, William Parker
, Hamid Drake
Magic Triangle Series
Bezanson Recital Hall
UMass Amherst, Amherst, Massachusetts
Febrary 26, 2009
During one of the most tempestuous winters in memory, the twentieth season of the Magic Triangle Series at UMass Amherst began with the highly energetic performance of the Kidd Jordan Trio: Kidd Jordan on tenor, William Parker on upright bass and flute, Hamid Drake on drums, percussion and frame drum.
The producer of the series, Glenn Siegel, announced the players and prepared the audience to expect one set. After rousing applause, the players came to the stage from behind the back wall. A hush blanketed the hall. With his left arm hugging the neck of the bass to steady it, Parker meanwhile applied resin to his bow. Drake settled on his stool in back of his drum set and adjusted his array of drumsticks. Moistening the reed in his mouthpiece by inserting it in his mouth several times, Jordan readied himself to play his glistening silver tenor saxophone.
Soon, Parker was bowing in a slow back and forth motion; Drake used his mallets to expand the timbre of the bass. As Parker deepened the bass tone, Jordan repeated the same mid-range note sharply. The improvisation was beginning. The music was in the hands of three inimitable musicians whose group alliance demonstrated and substantiated the notion of spontaneous improvisation for anyone who might question its occurrence and effect.
As Jordan pressed through, fingering up and down the register of his horn, Drake fell easily into his fluid address of his drum set. Parker dropped his bow into its carryall on the outside of the bass and plowed into pizzicatos. Drake flipped his mallets to their handles and used them to snap the snare and strike upwards on the hi-hats. The dance-like motion of his arms simulated the image of sound waves that resonated from his actions. He moved from snare to tom to snare to cymbal to hi-hat to form a continuous circle. Parker's endless energetic plucking did nothing but ground the three. All of Jordan's fingers wiggled their way up and down the sax, modifying the notes without imposing any indeterminate fluidity.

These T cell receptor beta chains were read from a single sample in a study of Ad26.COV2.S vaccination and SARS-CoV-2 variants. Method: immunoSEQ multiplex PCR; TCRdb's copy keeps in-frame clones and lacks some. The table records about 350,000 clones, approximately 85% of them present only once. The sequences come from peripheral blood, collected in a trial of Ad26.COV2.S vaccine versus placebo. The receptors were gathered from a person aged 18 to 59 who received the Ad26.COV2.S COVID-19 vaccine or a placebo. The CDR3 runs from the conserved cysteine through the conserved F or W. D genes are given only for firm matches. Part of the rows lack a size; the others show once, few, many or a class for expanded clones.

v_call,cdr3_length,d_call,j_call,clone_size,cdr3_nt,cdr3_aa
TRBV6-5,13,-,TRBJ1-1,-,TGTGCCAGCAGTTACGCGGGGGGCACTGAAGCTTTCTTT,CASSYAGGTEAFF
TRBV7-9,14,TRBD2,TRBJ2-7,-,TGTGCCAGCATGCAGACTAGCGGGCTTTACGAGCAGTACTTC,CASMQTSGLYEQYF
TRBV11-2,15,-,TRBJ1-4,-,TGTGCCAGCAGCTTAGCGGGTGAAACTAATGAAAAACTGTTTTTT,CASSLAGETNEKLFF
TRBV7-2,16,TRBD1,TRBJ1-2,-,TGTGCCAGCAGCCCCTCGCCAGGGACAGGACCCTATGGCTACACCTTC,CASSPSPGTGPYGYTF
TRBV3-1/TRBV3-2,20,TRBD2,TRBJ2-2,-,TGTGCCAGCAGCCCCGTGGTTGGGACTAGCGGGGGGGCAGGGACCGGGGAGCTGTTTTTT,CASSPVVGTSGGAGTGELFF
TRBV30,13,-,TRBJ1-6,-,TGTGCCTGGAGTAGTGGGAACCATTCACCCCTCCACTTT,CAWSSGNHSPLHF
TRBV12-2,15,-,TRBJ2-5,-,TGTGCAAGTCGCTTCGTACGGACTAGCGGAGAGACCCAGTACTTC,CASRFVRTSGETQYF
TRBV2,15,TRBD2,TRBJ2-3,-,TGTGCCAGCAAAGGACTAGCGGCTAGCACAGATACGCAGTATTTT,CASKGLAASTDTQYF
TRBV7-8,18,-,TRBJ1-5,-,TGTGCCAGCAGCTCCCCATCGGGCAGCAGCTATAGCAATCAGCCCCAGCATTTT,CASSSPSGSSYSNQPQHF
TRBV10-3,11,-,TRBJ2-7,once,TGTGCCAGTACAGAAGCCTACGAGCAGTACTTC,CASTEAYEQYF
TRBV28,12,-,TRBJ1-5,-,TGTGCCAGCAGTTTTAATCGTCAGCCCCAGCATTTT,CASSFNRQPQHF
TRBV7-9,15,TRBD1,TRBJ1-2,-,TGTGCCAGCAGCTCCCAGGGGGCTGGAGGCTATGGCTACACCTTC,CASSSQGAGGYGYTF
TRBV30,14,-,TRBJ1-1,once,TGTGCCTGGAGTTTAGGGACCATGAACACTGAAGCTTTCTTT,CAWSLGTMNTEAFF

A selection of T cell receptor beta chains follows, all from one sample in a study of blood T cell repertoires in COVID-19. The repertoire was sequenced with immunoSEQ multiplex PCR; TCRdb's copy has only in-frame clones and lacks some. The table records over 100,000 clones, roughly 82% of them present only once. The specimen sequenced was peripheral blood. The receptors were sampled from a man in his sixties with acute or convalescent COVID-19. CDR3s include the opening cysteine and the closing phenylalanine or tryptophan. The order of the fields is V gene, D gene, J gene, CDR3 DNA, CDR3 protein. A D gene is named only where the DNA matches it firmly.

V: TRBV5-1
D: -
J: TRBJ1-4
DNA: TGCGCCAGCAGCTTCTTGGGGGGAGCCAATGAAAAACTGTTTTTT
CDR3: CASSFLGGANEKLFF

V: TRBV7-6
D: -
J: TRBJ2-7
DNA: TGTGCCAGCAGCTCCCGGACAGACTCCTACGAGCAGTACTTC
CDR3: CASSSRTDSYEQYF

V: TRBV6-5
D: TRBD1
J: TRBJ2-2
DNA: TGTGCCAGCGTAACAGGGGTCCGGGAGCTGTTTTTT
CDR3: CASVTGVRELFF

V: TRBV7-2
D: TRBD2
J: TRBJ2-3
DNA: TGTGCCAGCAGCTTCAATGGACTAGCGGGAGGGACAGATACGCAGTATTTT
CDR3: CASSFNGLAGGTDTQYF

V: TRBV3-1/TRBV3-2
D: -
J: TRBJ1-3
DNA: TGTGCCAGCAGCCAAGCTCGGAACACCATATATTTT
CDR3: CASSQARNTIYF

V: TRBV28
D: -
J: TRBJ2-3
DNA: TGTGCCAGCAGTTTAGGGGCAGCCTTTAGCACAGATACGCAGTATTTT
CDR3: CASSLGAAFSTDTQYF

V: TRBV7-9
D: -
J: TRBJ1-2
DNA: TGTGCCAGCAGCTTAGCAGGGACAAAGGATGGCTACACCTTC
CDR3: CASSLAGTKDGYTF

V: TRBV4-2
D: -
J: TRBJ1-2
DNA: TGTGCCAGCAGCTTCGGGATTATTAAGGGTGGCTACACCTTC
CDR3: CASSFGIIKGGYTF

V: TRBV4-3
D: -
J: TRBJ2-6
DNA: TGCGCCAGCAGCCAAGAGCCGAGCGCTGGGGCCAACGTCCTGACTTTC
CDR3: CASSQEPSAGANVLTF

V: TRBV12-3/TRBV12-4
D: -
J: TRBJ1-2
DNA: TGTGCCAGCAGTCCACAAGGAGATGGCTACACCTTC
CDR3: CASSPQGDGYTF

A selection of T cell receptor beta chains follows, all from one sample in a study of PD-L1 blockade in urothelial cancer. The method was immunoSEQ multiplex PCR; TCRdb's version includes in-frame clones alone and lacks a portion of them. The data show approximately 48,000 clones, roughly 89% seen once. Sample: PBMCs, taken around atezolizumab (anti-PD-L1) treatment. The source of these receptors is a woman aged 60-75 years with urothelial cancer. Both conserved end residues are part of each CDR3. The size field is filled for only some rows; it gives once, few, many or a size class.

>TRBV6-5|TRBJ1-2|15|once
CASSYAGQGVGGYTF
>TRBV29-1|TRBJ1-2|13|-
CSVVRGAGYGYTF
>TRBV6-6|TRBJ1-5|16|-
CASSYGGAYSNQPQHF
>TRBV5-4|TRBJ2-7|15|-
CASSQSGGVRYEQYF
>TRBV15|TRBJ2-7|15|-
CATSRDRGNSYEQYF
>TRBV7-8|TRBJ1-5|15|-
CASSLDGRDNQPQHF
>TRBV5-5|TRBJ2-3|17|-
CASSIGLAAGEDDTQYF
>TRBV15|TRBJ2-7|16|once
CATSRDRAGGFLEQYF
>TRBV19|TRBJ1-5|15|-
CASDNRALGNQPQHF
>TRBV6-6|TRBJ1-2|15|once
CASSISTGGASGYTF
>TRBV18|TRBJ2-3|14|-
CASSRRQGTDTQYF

Jordan repeatedly reset the pitches in the central register of the horn and jousted with stop-and-go blurts to plug into any spaces in the sound that surrounded him. Then as the bass was plucked more rapidly and the drum sticks flew, Jordan charged through to the highest register of the tenor and, just as quickly, dropped immediately down. That deep tone catapulted him to a register leading to a piercing of the air, extremely high pitches alternating with low tones, before he adopted a slower tempo. Throughout the entire climb, Drake played the drums with a constant insistence, his sticks the extensions of the lithe arabesques outlined by the dancer-like movement of his arms. Parker was no less assiduous as he plucked the bass strings.